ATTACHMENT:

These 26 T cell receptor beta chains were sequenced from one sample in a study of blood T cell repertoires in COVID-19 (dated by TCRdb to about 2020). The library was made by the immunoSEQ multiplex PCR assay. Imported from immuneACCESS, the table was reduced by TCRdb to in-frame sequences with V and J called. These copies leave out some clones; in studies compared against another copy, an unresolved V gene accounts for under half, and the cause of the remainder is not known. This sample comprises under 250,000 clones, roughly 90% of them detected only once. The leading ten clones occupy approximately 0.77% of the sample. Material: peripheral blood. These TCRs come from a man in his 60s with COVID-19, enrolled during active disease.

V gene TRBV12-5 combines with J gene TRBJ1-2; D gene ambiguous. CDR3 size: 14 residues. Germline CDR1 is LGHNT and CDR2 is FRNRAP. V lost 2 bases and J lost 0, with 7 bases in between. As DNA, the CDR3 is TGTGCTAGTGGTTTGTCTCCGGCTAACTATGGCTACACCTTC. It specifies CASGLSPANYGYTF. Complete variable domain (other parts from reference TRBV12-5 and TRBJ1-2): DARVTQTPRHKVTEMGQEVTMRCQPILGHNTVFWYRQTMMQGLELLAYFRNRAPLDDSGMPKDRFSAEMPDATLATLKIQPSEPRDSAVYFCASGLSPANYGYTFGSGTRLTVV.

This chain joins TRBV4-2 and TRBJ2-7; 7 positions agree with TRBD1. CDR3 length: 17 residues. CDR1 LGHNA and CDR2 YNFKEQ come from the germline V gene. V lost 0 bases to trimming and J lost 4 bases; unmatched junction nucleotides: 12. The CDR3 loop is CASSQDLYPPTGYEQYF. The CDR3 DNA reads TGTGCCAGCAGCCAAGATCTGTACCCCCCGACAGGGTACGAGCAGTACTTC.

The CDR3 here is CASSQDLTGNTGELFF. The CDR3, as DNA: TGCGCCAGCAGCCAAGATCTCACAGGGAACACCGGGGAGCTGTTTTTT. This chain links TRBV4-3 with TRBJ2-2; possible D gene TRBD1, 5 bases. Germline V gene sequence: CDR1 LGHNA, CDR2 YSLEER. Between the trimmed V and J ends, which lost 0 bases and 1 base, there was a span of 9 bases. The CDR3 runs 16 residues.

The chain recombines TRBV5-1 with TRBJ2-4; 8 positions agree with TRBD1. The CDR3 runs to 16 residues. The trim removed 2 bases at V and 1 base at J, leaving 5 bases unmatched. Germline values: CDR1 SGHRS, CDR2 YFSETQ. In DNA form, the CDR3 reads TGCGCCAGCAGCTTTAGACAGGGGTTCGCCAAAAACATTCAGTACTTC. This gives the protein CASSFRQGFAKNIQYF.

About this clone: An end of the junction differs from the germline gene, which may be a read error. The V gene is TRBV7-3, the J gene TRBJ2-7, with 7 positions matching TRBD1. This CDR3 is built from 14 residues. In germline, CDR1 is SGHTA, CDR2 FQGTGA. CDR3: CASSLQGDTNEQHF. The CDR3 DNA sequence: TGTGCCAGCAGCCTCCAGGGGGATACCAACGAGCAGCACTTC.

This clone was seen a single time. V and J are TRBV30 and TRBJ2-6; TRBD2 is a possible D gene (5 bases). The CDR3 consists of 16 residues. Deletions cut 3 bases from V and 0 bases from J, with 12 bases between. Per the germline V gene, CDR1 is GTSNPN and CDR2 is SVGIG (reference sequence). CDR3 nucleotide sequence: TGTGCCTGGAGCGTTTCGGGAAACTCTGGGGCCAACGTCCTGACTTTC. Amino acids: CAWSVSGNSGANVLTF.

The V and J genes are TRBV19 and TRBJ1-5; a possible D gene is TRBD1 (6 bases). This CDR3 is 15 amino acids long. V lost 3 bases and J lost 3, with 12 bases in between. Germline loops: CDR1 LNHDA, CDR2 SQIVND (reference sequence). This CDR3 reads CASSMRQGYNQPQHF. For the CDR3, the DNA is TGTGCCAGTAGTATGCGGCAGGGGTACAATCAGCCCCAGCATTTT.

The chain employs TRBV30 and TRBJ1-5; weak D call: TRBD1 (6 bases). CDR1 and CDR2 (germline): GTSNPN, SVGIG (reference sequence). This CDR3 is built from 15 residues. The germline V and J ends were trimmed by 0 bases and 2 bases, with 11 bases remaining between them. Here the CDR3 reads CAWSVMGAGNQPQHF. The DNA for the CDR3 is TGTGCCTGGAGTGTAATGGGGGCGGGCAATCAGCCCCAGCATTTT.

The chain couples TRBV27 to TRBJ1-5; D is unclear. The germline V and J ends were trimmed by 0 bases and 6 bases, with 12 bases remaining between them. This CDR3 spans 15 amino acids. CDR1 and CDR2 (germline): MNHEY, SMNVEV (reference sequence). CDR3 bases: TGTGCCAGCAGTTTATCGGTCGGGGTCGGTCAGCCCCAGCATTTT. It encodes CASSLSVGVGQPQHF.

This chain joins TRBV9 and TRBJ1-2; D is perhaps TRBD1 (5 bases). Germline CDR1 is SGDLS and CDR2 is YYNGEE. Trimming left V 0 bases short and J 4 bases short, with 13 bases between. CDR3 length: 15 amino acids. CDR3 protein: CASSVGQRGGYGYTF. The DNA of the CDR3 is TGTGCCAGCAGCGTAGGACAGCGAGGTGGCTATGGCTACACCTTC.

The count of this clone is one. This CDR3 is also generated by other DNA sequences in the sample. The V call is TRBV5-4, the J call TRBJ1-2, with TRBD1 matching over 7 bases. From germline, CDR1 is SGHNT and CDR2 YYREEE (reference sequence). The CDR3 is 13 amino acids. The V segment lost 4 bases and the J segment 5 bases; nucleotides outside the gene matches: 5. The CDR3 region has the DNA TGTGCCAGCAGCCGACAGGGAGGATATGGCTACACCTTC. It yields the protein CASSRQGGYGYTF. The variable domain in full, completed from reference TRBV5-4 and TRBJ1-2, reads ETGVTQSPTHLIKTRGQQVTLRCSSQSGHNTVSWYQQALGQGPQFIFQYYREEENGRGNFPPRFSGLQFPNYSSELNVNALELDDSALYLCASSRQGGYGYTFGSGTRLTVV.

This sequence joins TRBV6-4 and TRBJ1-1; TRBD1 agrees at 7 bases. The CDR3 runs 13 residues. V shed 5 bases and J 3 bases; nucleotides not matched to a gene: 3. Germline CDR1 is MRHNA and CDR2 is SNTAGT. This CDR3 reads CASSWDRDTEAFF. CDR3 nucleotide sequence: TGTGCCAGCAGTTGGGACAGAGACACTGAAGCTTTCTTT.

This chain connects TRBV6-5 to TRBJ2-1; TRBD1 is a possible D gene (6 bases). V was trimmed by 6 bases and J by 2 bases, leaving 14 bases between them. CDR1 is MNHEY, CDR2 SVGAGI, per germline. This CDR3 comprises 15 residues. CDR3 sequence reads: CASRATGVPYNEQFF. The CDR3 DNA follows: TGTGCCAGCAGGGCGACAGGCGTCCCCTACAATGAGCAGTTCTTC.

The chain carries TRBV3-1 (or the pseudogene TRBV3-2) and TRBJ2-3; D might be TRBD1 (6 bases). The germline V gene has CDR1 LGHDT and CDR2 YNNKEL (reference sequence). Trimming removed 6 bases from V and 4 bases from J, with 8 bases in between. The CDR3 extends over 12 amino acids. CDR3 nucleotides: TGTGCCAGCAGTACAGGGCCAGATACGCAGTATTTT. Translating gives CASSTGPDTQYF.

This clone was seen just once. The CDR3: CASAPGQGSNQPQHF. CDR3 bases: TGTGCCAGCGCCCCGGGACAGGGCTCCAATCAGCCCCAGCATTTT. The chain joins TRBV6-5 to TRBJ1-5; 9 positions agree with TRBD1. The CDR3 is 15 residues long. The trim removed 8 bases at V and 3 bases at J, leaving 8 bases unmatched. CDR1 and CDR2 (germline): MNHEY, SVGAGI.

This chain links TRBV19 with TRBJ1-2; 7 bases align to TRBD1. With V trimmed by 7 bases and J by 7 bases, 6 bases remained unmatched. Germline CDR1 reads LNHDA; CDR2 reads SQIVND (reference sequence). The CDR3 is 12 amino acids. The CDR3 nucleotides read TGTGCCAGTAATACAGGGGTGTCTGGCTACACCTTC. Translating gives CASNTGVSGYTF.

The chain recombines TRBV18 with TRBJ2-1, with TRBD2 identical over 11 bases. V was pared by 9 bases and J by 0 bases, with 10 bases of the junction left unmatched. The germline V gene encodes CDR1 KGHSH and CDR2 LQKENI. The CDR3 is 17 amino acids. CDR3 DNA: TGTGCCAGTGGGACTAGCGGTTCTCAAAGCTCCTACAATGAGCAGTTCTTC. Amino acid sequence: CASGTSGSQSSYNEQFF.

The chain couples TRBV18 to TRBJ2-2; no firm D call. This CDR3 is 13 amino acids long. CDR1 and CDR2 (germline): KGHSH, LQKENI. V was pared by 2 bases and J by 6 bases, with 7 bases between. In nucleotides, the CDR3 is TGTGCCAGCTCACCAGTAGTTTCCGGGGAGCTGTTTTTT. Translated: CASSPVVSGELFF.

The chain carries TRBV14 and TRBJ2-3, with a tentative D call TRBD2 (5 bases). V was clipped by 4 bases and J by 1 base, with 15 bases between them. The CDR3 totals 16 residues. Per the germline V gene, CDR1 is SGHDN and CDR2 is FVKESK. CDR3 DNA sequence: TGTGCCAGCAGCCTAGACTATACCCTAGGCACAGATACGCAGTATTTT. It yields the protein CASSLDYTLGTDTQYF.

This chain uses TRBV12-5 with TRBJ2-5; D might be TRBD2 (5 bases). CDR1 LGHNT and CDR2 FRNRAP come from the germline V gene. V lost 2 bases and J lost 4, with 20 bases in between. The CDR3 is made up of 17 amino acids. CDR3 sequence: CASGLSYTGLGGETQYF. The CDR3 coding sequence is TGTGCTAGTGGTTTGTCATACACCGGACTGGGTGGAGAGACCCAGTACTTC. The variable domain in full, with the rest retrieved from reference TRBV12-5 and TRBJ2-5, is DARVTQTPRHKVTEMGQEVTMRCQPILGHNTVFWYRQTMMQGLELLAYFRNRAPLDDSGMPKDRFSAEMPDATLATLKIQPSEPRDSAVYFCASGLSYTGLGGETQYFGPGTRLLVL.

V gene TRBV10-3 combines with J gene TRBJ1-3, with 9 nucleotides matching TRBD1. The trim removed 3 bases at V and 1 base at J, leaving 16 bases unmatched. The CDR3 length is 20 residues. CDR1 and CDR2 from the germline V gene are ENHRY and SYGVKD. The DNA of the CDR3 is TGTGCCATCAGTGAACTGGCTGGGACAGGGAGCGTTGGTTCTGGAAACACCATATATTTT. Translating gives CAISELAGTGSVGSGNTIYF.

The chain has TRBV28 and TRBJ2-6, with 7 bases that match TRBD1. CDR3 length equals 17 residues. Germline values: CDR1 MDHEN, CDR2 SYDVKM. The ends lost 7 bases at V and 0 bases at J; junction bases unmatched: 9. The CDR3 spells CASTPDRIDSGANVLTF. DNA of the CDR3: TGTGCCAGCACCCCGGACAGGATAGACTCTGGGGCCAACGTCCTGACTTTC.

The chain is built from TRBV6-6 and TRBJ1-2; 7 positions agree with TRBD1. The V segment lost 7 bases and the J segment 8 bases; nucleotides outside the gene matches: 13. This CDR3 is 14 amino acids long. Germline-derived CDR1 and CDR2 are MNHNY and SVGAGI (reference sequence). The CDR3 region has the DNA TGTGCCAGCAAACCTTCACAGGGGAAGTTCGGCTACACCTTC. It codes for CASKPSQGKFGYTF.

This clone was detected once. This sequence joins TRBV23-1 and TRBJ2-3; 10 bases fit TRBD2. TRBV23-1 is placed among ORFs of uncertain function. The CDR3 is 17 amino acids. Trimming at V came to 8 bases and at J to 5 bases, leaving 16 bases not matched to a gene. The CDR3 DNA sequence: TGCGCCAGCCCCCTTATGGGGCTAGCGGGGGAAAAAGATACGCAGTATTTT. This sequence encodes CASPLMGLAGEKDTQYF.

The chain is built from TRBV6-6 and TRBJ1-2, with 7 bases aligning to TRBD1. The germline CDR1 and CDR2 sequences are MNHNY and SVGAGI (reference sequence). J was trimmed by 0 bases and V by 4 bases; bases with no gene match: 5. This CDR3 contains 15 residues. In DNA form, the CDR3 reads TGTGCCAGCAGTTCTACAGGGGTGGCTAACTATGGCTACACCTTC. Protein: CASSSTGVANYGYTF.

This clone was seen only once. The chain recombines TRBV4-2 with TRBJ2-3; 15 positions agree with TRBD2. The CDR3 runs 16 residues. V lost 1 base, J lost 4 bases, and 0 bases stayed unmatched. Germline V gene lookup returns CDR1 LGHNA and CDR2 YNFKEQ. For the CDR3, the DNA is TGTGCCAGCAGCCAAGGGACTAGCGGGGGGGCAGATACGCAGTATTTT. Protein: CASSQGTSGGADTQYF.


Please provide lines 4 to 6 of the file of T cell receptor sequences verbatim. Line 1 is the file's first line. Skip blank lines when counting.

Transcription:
The CDR3 here is CASSQDLTGNTGELFF. The CDR3, as DNA: TGCGCCAGCAGCCAAGATCTCACAGGGAACACCGGGGAGCTGTTTTTT. This chain links TRBV4-3 with TRBJ2-2; possible D gene TRBD1, 5 bases. Germline V gene sequence: CDR1 LGHNA, CDR2 YSLEER. Between the trimmed V and J ends, which lost 0 bases and 1 base, there was a span of 9 bases. The CDR3 runs 16 residues.

The chain recombines TRBV5-1 with TRBJ2-4; 8 positions agree with TRBD1. The CDR3 runs to 16 residues. The trim removed 2 bases at V and 1 base at J, leaving 5 bases unmatched. Germline values: CDR1 SGHRS, CDR2 YFSETQ. In DNA form, the CDR3 reads TGCGCCAGCAGCTTTAGACAGGGGTTCGCCAAAAACATTCAGTACTTC. This gives the protein CASSFRQGFAKNIQYF.

About this clone: An end of the junction differs from the germline gene, which may be a read error. The V gene is TRBV7-3, the J gene TRBJ2-7, with 7 positions matching TRBD1. This CDR3 is built from 14 residues. In germline, CDR1 is SGHTA, CDR2 FQGTGA. CDR3: CASSLQGDTNEQHF. The CDR3 DNA sequence: TGTGCCAGCAGCCTCCAGGGGGATACCAACGAGCAGCACTTC.